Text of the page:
Over the years there have been advancements made in UV persulfate methods and the analyzers utilizing this methodology. One area that has seen improvement is the advent of more efficient high-energy UV sources. Modern lamps have the ability to produce strong UV emissions at 185nm and 254nm, which stimulate the production of hydroxyl (OH.) free radicals in the solution being analyzed. It is these free radicals that assist the oxidation of the organic compounds in the sample.1
The persulfate has the advantage of oxidizing the majority of dissolved organic carbon (DOC) and will not have the calibration issues associated with the UV Adsorption method. The UV Persulfate TOC provides a reliable way of detecting organic contaminants in condensate, however there are a number of issues that need to be considered before installing this type of analyzer.
When deciding on the suitability of an analyzer for a condensate application one of the main deciding factors is response time. When organic contamination occurs the faster it is detected the less potential for major upsets. With the persulfate technique the method is one of continuous analysis that would apparently be ideal for this application. However unlike pH & conductivity analysis, which are also continuous and the results are as close to instantaneous as feasibly possible, the results from a persulfate TOC are not instantaneous. When installing these type analyzers the cycle time for analysis or the retention time has to be considered. The typical retention time, meaning the time from when a sample enters the analyzer to the time that a value is recorded, is typically 8 min. The plant has to make a decision if the potential harm caused by an upset of 8 min can be tolerated.
The remaining considerations relate to the degree of maintenance required, and the cost of ownership. The most obvious maintenance/cost of ownership item is the reagent consumption. The analyzer uses a solution of acidified sodium persulfate and the estimated cost per year has been quoted in the area of $5,000.00 per year. This together with the costs associated with preventative maintenance items estimated at $2000 plus per year for a total of $7,000.00 per year.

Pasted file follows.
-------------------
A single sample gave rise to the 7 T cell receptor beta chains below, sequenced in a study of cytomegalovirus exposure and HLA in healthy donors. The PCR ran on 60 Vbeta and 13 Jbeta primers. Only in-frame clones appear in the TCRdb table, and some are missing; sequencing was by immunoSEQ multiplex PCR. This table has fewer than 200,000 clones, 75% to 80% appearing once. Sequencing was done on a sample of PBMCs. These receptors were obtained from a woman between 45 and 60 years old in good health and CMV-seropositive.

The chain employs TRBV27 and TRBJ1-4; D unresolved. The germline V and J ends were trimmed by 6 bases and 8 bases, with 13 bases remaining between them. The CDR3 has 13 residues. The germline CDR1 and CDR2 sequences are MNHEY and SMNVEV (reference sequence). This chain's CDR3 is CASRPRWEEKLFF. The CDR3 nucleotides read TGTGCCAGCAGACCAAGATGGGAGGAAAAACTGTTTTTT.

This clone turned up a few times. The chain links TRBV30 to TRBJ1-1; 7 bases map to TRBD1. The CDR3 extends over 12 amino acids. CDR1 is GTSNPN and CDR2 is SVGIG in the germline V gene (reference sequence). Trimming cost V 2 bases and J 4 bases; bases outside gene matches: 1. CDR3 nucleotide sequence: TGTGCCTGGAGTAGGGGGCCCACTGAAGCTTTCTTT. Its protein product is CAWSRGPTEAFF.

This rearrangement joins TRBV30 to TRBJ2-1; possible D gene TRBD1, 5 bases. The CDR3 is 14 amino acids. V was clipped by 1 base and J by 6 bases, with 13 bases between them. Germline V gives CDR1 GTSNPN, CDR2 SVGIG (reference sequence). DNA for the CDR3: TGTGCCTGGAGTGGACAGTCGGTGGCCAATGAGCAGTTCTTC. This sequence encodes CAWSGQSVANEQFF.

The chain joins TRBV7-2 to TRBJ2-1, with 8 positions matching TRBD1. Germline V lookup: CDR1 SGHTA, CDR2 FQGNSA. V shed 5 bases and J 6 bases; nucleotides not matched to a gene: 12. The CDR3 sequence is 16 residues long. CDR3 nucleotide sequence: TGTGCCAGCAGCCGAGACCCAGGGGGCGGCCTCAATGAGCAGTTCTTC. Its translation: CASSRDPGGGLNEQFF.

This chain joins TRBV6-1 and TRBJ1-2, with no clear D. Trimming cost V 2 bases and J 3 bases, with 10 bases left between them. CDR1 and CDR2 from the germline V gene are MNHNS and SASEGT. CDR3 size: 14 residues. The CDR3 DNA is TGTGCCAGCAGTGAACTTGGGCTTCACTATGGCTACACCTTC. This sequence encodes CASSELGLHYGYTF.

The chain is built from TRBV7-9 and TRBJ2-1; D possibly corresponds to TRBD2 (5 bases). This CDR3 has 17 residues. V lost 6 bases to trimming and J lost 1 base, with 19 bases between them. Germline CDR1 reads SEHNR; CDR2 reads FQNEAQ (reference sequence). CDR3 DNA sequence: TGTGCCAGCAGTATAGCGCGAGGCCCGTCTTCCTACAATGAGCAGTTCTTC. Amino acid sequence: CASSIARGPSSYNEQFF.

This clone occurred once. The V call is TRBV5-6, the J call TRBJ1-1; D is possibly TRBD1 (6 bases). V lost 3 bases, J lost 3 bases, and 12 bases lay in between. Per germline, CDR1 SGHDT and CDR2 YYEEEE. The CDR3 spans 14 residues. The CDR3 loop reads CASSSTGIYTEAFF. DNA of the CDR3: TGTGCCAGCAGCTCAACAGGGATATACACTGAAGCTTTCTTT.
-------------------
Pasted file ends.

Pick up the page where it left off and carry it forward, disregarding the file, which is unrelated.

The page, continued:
With the continuing concerns with cost of ownership and maintenance time added to the analytical restrictions of the method, the use of persulfate TOC analysis for boiler water condensate is also not 100% ideal.
One of the classic methods of determining TOC is High Temperature combustion. This method utilizes a combustion furnace operating at temperatures of 680 to 1,200 degrees Centigrade. Effectively, high temperature in the presence of oxygen burns all organic compounds contained in the sample to produce carbon dioxide. The resulting carbon dioxide is measured using an infrared detector
Combustion TOC analyzers for boiler water condensate applications have a number of advantages depending on the design criteria of the analyzer. The three greatest advantages if the combustion techniques are:
-Complete combustion of all organic compounds in the condensate sample.
-Little or no reagent consumption.
Complete combustion of all the available organic compounds in a condensate sample insures that all organic contaminants will be detected and corrective action can be taken before serious problems occur. This makes it the most secure method for condensate applications from an analytical perspective.
Modern combustion TOC analyzers use batch analysis as apposed to continuous with a cycle/response time of 1 min. for the quickest on the market today.
The second advantage being cost of ownership, with the combustion technique is there are no reagents required and depending on the design of the analyzer there is little preventative maintenance required.
Today's advances in combustion TOC technology have removed many if not all of the disadvantages previously associated with this technique. With combustion systems using temperatures <1,000 degrees Centigrade there is a need for the introduction of a catalyst in the furnace to facilitate complete combustion. This results in increased maintenance and cost of ownership. The latest furnace technologies have resulted in combustion temperatures of 1,200 degrees Centigrade. At this temperature the need for a catalyst has been eliminated. One other limitation of the combustion technique that has been eliminated is the detection limit. The detection limit of combustion systems have been limited by the volume of sample that could be introduced into the furnace. The latest technology enables volumes of up to 4 milliliters to be introduced for one analysis. Combine this with state of the art IR CO2 detectors with a measuring range of 0 - 50 mg/L and detection limits of 10 ug/l can be obtained.
The system mentioned in this article uses combustion temperatures of 1200°C, no catalyst, sealed loop sample injection with a maximum volume of 4 mL's, detection limits of 10 µg/L, no reagents, and an annual cost of ownership of < $1,500.00.
With the need for fast analysis, accurate results, low cost of ownership, and reliability being key factors in the decision making process, the following factors need to be considered.
• Analytical reliability of the method.
Has the technique the capability to provide detection of all the organic compounds that could be found in the condensate?
Can the method be calibrated to cover all matrix variations and variables?
• Reagent requirements.
What are the reagents required, their consumption rates, and their costs?
Cost of Ownership. Together with the reagent consumption and costs, what are the annual consumable item costs, and what is the time required to maintain the analyzer?
If each of these parameters is investigated, a matrix can be developed as seen below:
|UV Absorption 254nm
|UV Persulfate TOC
|High Temperature Combustion
|Cost of Ownership
TOC Analysis using high temperature combustion has the best overall score indicating that it will provide the most satisfactory option for monitoring organic contaminants in boiler water condensate.